NHS leaders in Bristol, North Somerset and South Gloucestershire are urging local people to ‘help us help you’ to stay well and get the right care, as the health and care system gears up for another challenging winter.
Last winter was one of the busiest the region’s health and care services have experienced and NHS and social care leaders are expecting significant pressures again this year.
Local hospitals, GPs, community healthcare providers and social care services are working closely together to relieve pressure on the area’s hospitals and make sure that patients can get the care they need in the right place and at the right time.
More than £4m has been invested in expanding and enhancing community healthcare services in Bristol, North Somerset and South Gloucestershire to help prevent emergency hospital admissions and support patients to return home promptly following an inpatient stay.
NHS 111 services are also being enhanced to make sure that more patients can speak to doctors and nurses when they have an urgent care need, and GP practices are offering improved access to patients, with more appointments available in the evenings and weekends.
But with service demand continuing to rise, health and care leaders are also asking the public to play their part by taking steps to stay well, use the right NHS services for their needs and support loved ones to return home promptly following an inpatient stay.
Local GP and CCG clinical lead for urgent care, Dr Lesley Ward, said:
Winter is always a difficult time for health and care services but this year is already looking especially challenging with hospitals experiencing significant pressures and A&E attendances and admissions among the highest we’ve seen for years. The best way we can meet this demand is by working together as a health and care system to help people stay out of hospital as much as possible, and to return home promptly when they no longer need inpatient care. We’re making good progress with this, thanks to the commitment and dedication of our staff, but we also need local people to play their part, which is why we’re making this call to ‘help us help you’ this winter, with three key messages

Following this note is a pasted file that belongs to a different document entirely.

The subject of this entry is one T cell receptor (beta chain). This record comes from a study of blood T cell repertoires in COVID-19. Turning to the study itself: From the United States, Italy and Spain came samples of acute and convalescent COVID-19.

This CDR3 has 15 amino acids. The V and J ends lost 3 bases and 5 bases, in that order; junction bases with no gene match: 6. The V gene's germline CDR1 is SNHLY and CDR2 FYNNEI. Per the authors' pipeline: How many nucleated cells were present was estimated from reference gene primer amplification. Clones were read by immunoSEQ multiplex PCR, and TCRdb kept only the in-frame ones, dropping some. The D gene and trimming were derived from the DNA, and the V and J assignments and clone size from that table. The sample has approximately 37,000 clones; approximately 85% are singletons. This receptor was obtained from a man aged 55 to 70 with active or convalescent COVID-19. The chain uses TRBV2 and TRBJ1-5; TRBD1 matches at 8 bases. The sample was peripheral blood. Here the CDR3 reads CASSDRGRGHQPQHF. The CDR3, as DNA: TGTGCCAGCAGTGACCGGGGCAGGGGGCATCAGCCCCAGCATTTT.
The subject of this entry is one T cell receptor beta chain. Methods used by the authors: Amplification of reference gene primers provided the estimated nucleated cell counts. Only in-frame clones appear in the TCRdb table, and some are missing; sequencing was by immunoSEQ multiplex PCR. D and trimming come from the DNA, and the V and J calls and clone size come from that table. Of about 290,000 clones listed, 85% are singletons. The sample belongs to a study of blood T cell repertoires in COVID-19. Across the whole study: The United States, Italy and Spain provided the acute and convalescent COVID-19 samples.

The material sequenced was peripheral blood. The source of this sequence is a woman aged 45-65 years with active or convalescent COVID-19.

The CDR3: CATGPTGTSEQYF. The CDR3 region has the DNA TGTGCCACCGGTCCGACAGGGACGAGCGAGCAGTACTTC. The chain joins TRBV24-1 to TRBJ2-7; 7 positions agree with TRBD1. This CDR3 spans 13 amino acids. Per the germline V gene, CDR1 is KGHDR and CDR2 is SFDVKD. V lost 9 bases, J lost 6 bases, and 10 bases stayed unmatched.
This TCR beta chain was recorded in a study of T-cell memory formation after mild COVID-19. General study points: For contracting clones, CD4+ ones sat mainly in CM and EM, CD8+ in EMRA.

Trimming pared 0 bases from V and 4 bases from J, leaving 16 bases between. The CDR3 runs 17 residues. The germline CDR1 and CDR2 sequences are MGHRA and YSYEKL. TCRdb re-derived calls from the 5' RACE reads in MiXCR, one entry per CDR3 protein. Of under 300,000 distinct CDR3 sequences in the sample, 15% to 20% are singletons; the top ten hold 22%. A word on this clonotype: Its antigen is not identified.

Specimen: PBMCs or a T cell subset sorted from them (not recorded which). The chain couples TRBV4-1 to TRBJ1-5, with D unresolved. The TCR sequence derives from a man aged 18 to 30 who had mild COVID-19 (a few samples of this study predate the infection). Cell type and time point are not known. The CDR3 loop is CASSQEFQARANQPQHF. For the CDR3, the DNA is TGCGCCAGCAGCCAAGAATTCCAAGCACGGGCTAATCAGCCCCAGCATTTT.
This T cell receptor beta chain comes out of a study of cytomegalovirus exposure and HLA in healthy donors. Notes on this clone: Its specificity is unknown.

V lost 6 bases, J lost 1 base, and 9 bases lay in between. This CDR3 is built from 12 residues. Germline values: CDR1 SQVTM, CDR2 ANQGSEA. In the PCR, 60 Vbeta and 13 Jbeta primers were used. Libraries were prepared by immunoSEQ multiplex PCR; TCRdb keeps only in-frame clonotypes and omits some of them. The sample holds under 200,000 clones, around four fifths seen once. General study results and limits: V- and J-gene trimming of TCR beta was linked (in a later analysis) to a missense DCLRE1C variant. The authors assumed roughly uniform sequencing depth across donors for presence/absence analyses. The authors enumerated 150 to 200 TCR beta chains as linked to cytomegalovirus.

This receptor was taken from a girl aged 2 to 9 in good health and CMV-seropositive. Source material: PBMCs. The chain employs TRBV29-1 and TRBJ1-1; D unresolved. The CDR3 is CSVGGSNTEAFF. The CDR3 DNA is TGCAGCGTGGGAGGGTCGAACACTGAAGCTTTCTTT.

First, if you’re entitled to a flu vaccination, please take it up as soon as it’s offered. If you’re in one of the at-risk groups or over 65, it’s one of the most effective ways to avoid flu and the secondary complications that can lead to an emergency hospital admission.
Second, if you think you’re coming down with an illness, speak to your pharmacist as soon as you can. Don’t wait. By acting early on minor ailments, you could prevent more serious complications leading to a possible hospital admission.
And third, if you think you need medical help urgently, make sure you know what to do by calling 111. They’ll give you immediate medical advice and can help you avoid an unnecessary trip to A&E.
Carers and families of patients are also being urged to help hospitals meet demand by supporting loved ones to leave hospital as soon as they are medically fit to leave.
Delays in discharges are one of the key challenges faced by local hospitals over the winter months but in many cases patients could be helped to return home sooner with support from family and friends. With increased pressure on social care services this year, families are being urged to rally round to support loved ones who might need extra support to return home following a hospital stay.
Dr Ward added:
Helping loved ones get home from hospital sooner is good for our hospitals, but it is also really important for patients as unnecessary extended stays can seriously affect older adults’ wellbeing and ability to cope when they return home. If you have a loved one in hospital, speak to the ward staff about their discharge plans and ask what you can do to help their return home. In many cases this could be as simple as getting some shopping in and turning the heating is on.
Health and care system partners are working together via the local Sustainability and Transformation Partnership (STP), Healthier Together, to redesign local urgent care services for the longer-term in order to better meet people’s needs.
This work, set out in a joint STP Urgent Care Strategy published earlier this year, will place greater emphasis on preventative self-care, strong integrated services in the community and targeted prevention for those most likely to use urgent care, in order to reduce demand for urgent care and hospital admissions.